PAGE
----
After what was hopefully at least a 2-year courtship, you now find yourself engaged. You’re excited and nervous as the big day approaches. You think you’ve got all the important questions asked and answered: Are the guests seated properly? Did we give the florist a deposit? Are all the relatives travel and lodging arrangements finalized? Has everything been done that needs to be done? While these are all important questions, many people fail to take the time to ask themselves key questions about how their life will change after they say “I do.” Here are five key questions to ask yourself before you say those two life-altering words.
1) How do I expect my life to change once I’m married? (Think it won’t? Yikes!)
Everyone enters into a marriage with expectations about how the marriage will satisfy his or her needs. Problems arise when these expectations go unmet and feelings of disappointment start to seep into the emotional connection between the couple. A lot of times, this is due to one partner expecting the emotional connection to intensify and the other expecting things to stay as they have been. Therefore, it is very important that you openly talk with your partner about what you expect from the relationship–emotionally, financially, physically–and how you view your future together playing out. Failure to do so may lead the two of you down a bitter path culminating in divorce.
2) How happy am I with our travels through the four seasons? (And, I’m not talking about a casual stroll through the lobby of a ritzy hotel!)
Well functioning relationships are able to survive difficult times and grow as the environment around them changes. Just as one needs to prepare for a harsh winter, a couple needs to devise a blueprint for how they are going to get through tough times. All couples experience situations that test their commitment to each other and their compatibility. This is why I wrote “at least a 2-year courtship” in the opening paragraph. When you first are dating, it’s like summer—peaceful, calm, exciting, and warm. Then winter comes and things often get harder. No longer is one focusing on being on his or her best behavior and one’s “baggage” surfaces. If you haven’t experienced all four seasons of your partner-to-be, maybe you should push back the wedding date. If you have, what did you learn about yourself and your partner? Is your relationship going to be like living in Los Angeles where the change of seasons are hardly noticeable, or is it going to be like living in the Colorado Rockies? If the two of you are having wild emotional swings, getting married is likely not the answer.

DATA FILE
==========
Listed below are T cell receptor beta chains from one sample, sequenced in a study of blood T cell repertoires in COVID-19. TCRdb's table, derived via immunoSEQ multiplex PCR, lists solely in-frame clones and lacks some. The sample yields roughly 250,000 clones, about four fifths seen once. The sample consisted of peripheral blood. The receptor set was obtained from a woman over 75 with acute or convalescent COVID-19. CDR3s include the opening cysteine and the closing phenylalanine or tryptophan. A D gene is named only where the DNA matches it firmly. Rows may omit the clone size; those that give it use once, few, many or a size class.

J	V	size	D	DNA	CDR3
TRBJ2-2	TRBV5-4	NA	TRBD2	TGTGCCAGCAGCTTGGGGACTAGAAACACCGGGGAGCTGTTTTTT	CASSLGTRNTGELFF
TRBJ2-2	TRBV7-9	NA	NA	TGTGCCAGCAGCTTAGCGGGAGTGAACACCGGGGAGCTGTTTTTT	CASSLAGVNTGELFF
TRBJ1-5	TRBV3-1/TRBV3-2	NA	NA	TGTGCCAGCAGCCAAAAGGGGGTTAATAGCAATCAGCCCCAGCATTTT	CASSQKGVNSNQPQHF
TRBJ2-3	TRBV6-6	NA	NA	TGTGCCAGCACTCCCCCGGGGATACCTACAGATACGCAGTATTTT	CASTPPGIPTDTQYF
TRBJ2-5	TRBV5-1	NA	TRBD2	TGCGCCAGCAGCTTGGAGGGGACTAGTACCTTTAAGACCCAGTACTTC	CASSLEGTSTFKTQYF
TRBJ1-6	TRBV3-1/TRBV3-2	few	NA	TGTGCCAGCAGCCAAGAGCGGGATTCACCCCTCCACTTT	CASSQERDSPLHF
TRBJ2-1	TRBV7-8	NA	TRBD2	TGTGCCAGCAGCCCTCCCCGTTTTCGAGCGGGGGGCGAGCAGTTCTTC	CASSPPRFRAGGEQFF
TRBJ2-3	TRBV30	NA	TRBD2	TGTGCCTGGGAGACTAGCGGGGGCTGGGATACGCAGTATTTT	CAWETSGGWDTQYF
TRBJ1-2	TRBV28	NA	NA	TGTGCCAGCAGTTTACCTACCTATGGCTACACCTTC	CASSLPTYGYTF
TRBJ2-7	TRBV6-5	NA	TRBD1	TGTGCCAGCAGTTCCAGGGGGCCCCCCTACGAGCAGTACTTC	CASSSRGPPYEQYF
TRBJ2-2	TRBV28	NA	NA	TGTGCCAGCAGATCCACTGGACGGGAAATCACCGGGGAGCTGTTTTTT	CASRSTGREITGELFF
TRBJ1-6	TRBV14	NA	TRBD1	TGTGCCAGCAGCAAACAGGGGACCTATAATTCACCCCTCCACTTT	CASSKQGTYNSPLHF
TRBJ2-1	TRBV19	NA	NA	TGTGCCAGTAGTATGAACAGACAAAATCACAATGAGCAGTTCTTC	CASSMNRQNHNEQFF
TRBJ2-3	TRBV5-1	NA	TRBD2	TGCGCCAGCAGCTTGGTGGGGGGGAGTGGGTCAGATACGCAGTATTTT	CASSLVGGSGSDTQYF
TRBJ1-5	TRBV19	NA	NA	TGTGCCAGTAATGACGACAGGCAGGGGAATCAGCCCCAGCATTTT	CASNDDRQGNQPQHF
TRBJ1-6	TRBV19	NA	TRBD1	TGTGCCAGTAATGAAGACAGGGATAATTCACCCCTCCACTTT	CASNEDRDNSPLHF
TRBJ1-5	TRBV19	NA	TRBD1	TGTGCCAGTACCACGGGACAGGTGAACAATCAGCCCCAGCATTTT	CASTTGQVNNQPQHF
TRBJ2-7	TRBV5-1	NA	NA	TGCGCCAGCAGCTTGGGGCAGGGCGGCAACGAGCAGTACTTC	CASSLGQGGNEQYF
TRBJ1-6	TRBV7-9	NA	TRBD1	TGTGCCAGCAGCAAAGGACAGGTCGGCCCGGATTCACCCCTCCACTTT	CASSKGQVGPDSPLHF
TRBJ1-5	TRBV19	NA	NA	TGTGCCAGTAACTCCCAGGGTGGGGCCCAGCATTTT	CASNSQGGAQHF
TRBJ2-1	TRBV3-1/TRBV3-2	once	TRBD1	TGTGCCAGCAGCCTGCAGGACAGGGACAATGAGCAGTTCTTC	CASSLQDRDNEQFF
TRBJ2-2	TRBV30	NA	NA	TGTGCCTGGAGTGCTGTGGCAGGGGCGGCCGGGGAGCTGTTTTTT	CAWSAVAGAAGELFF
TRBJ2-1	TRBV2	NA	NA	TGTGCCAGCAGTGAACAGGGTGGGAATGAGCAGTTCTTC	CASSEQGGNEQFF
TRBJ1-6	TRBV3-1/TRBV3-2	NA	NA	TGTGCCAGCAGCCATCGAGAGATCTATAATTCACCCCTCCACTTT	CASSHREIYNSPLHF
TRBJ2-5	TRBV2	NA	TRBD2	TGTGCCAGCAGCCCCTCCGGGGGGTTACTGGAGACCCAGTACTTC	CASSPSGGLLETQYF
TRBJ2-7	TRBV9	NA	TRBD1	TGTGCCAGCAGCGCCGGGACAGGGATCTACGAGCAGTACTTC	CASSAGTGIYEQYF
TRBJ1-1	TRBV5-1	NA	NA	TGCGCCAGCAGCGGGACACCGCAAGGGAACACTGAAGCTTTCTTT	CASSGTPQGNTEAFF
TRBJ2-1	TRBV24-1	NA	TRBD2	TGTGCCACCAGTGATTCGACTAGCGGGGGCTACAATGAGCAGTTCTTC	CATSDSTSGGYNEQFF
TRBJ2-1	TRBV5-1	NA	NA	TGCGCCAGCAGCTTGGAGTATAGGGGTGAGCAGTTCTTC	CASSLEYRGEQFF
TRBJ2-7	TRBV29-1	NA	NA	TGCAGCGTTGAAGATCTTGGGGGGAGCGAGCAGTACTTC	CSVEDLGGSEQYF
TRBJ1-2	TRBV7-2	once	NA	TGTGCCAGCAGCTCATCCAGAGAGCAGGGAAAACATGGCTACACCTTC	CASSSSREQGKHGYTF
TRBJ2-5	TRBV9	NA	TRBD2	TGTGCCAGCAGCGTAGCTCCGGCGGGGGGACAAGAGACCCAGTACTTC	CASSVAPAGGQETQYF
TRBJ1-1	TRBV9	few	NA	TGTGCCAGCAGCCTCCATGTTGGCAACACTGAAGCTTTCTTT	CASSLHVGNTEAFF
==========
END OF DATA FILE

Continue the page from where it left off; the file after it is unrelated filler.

3) Why am I getting married? (Because that’s what I’m supposed to do?!)
Most of us know the fairy tale where the prince rescues the damsel in distress and they ride off into the sunset to a place called “Happily Ever After.” Many of us think, in some way, that there is truth to this insipid tale. It has been my experience that rescue missions usually end up with the rescuer getting his or her butt kicked as the damsel is in distress, due to her own choices, which can’t be fixed by the rescuer. In our modern world, both men and women attempt to rescue, just as both men and women can be a “damsel” in distress. “Happily Ever After” has a little known subtitle, “Just as long as you work your butt off and are not trying to save anybody or hope to be rescued from yourself.” Thus, make sure to answer this question as honestly as possible. And, ask your partner this question as well. If getting married has anything to do with living out a fairy tale, you may want to reevaluate the situation.
4) Have you fallen in love? (If the answer is “Yes,” have you gotten up?)
When asked why one is getting married, a common answer is “because I’ve fallen in love.” To me, the word “falling” is associated with painful things. I fell down, I fell off the chair, or I fell off a cliff, to name a few. Whoever first coined the phrase “falling in love” knew what s/he was talking about. This wise person knew that with love comes pain. Within every successful relationship there exists a healthy level of emotional pain that a couple uses to further grow their relationship. Part of making a relationship stand the test of time is to agree to work together to solve problems. Learning how to avoid hurting each other will lessen the chances that someone will tumble and fall, causing both to suffer. Don’t fall in love. Rather, build it together.
5) Who do I want to model my marriage after? (If it’s the paid assassins Mr. and Mrs. Smith, things might get rough for a while.)
Are your parents still married (were they ever)? The relationship that our parents had affects us more than most of us want to admit. It is from their teachings and behaviors that we learned about how, or how not, partners are supposed to treat each other. If they were, and still are, great role models, ask them to tell you everything that they have learned about marriage. If they weren’t, still ask, but also seek out advice from someone whose marriage appears to be running smoothly (I say appear, as people are great at putting a positive face on what is really a relationship in trouble). In addition, I highly recommend premarital counseling. Working with a therapist prior to getting married may prevent you from having to go to therapy to try and save the relationship in the future.
Thus, having a well thought out and constructed blueprint for marriage is essential for the success of the relationship. Make sure to ask yourself and your partner as many questions as possible regarding expectations for the marriage. And remember, there is no substitute for hard work. So, get crackin’!
© Copyright 2007 by Rod Louden. All Rights Reserved. Permission to publish granted to GoodTherapy.org.
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